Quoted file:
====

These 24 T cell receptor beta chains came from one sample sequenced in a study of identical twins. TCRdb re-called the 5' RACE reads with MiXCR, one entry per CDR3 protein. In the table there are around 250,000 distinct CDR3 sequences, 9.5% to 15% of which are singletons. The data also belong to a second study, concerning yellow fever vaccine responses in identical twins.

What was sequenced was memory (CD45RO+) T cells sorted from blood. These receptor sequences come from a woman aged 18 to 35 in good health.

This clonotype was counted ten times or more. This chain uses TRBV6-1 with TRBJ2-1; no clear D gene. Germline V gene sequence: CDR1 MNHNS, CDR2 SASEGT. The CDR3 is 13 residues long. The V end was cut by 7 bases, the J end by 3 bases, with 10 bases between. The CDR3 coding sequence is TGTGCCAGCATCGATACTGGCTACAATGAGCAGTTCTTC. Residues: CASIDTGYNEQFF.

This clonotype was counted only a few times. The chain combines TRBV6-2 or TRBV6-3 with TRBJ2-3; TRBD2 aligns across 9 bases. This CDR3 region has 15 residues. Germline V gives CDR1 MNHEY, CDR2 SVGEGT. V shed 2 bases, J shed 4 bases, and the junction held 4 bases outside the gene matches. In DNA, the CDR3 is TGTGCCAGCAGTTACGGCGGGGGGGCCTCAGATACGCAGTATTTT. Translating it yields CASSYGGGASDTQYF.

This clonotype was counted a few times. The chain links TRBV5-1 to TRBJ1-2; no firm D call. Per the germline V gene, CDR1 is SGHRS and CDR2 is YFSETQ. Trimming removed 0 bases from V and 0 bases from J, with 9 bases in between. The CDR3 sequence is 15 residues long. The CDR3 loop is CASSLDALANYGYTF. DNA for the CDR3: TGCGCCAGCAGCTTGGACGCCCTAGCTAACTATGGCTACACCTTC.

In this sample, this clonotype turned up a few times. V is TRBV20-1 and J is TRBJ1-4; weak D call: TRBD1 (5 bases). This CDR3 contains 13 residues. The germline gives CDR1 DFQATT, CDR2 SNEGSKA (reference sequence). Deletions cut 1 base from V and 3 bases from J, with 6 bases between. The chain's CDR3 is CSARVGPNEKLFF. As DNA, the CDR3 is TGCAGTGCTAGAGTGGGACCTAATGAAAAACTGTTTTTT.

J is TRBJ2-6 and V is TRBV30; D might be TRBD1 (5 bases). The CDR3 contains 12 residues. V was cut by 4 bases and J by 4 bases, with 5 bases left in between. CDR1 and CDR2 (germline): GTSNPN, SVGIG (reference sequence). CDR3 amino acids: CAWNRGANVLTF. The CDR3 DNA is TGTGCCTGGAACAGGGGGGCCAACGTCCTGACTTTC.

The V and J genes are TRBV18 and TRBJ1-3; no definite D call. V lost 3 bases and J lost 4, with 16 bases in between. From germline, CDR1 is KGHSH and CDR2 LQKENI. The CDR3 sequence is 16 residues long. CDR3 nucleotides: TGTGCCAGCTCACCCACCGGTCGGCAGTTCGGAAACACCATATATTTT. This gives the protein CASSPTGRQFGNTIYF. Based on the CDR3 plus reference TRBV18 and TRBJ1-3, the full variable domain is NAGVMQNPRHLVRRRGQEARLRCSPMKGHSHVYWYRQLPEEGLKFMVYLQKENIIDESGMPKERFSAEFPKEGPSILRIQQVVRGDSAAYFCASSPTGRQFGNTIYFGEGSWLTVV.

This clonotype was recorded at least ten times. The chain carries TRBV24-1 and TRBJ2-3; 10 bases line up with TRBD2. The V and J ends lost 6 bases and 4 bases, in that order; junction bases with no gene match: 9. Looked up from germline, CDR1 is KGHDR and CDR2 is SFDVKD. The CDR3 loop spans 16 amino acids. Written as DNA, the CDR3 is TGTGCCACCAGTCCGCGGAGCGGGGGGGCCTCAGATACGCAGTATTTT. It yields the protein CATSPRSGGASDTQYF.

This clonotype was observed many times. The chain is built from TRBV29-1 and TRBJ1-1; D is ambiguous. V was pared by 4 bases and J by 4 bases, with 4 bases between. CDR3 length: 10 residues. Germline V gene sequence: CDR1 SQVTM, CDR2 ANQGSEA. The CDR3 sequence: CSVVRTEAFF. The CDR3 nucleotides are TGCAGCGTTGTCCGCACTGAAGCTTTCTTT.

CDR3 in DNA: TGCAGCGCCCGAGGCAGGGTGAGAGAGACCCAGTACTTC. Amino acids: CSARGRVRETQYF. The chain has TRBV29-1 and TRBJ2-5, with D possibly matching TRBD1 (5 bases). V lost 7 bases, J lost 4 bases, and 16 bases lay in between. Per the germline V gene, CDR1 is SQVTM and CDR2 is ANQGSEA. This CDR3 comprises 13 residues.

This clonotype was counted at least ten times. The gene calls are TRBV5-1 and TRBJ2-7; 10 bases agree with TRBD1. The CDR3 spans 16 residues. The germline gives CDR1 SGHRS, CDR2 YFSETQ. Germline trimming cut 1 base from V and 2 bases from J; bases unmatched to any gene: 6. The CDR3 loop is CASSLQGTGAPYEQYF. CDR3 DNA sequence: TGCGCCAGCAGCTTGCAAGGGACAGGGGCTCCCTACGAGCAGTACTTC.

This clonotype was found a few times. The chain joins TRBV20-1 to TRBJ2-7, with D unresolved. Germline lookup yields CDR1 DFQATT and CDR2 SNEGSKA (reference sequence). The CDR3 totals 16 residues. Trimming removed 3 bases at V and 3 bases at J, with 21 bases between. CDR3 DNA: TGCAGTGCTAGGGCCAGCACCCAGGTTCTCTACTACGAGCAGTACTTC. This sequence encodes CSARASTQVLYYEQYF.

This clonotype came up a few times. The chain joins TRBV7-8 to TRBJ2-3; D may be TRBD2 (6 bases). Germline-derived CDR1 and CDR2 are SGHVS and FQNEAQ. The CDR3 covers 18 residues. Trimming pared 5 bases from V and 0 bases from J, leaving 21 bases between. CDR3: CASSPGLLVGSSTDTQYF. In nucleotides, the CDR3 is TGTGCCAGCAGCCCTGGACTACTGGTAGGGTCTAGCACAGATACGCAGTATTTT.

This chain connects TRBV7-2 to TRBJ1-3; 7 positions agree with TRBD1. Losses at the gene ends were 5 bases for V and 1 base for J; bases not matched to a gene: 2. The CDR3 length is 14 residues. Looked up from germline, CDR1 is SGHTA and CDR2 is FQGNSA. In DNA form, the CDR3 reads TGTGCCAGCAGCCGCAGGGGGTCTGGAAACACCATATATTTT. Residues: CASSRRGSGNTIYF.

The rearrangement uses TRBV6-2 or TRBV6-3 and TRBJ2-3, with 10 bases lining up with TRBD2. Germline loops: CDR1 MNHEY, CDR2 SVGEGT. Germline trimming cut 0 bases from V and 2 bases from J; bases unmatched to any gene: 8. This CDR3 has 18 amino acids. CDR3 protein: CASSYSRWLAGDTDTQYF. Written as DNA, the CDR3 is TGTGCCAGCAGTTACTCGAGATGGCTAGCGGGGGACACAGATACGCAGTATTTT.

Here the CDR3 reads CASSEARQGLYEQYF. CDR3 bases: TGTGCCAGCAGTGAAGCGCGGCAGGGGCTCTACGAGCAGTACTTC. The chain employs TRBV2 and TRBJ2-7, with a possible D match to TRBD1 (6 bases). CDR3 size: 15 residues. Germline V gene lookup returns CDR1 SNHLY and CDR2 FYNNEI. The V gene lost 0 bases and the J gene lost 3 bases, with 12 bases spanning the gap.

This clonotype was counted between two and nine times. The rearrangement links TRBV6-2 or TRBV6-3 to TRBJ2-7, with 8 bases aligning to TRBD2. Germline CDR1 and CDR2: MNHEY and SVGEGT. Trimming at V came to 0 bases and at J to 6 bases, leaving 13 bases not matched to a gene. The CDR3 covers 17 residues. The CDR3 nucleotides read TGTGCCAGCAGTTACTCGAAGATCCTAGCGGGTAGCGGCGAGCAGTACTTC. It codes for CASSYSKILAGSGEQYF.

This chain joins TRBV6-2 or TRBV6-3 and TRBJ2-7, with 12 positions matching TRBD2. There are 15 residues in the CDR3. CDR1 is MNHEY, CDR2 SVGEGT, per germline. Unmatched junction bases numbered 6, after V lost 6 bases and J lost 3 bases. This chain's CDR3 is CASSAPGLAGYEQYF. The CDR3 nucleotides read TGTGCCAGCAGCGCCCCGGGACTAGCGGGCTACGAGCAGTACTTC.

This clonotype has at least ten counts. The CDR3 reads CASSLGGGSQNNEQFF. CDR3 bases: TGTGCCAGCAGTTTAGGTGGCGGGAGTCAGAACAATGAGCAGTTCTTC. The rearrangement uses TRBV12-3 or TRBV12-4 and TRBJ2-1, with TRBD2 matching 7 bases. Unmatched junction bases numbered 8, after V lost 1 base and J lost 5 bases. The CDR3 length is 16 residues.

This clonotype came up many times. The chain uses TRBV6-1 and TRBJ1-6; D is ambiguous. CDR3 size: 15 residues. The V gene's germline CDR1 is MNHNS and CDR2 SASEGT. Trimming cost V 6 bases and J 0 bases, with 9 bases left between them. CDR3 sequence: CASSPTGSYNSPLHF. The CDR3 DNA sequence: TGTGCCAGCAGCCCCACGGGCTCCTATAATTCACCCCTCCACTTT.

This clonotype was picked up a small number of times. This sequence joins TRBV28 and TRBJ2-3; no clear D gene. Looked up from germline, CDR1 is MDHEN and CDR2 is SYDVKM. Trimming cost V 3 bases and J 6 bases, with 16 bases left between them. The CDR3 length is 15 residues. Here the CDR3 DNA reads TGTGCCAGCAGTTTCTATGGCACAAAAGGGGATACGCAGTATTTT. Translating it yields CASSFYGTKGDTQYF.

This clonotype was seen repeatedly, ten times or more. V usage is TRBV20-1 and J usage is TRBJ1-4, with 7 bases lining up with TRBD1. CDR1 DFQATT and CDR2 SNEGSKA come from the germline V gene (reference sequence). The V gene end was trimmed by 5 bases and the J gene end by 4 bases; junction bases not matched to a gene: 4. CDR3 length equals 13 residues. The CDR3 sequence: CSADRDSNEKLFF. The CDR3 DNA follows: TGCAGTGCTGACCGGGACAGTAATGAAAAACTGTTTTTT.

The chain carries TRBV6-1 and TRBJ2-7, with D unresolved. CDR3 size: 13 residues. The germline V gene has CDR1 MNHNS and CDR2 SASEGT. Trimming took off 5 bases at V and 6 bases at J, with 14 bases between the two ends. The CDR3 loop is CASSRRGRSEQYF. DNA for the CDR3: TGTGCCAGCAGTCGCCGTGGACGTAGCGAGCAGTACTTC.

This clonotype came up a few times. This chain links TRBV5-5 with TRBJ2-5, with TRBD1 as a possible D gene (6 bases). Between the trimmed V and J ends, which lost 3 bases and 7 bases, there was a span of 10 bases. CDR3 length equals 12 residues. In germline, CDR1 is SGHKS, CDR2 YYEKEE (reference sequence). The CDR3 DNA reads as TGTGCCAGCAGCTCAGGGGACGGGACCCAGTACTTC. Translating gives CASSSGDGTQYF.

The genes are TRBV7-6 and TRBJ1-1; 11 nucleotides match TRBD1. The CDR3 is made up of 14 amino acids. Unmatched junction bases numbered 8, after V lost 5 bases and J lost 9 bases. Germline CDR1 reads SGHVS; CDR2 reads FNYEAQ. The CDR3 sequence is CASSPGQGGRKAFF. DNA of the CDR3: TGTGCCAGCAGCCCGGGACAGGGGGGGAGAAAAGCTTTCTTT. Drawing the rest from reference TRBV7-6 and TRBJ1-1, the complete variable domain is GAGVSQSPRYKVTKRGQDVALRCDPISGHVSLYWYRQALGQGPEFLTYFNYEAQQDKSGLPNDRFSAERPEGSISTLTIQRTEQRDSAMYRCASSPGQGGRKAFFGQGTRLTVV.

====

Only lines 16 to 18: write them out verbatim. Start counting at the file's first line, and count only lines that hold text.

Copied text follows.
The rearrangement uses TRBV6-2 or TRBV6-3 and TRBJ2-3, with 10 bases lining up with TRBD2. Germline loops: CDR1 MNHEY, CDR2 SVGEGT. Germline trimming cut 0 bases from V and 2 bases from J; bases unmatched to any gene: 8. This CDR3 has 18 amino acids. CDR3 protein: CASSYSRWLAGDTDTQYF. Written as DNA, the CDR3 is TGTGCCAGCAGTTACTCGAGATGGCTAGCGGGGGACACAGATACGCAGTATTTT.

Here the CDR3 reads CASSEARQGLYEQYF. CDR3 bases: TGTGCCAGCAGTGAAGCGCGGCAGGGGCTCTACGAGCAGTACTTC. The chain employs TRBV2 and TRBJ2-7, with a possible D match to TRBD1 (6 bases). CDR3 size: 15 residues. Germline V gene lookup returns CDR1 SNHLY and CDR2 FYNNEI. The V gene lost 0 bases and the J gene lost 3 bases, with 12 bases spanning the gap.

This clonotype was counted between two and nine times. The rearrangement links TRBV6-2 or TRBV6-3 to TRBJ2-7, with 8 bases aligning to TRBD2. Germline CDR1 and CDR2: MNHEY and SVGEGT. Trimming at V came to 0 bases and at J to 6 bases, leaving 13 bases not matched to a gene. The CDR3 covers 17 residues. The CDR3 nucleotides read TGTGCCAGCAGTTACTCGAAGATCCTAGCGGGTAGCGGCGAGCAGTACTTC. It codes for CASSYSKILAGSGEQYF.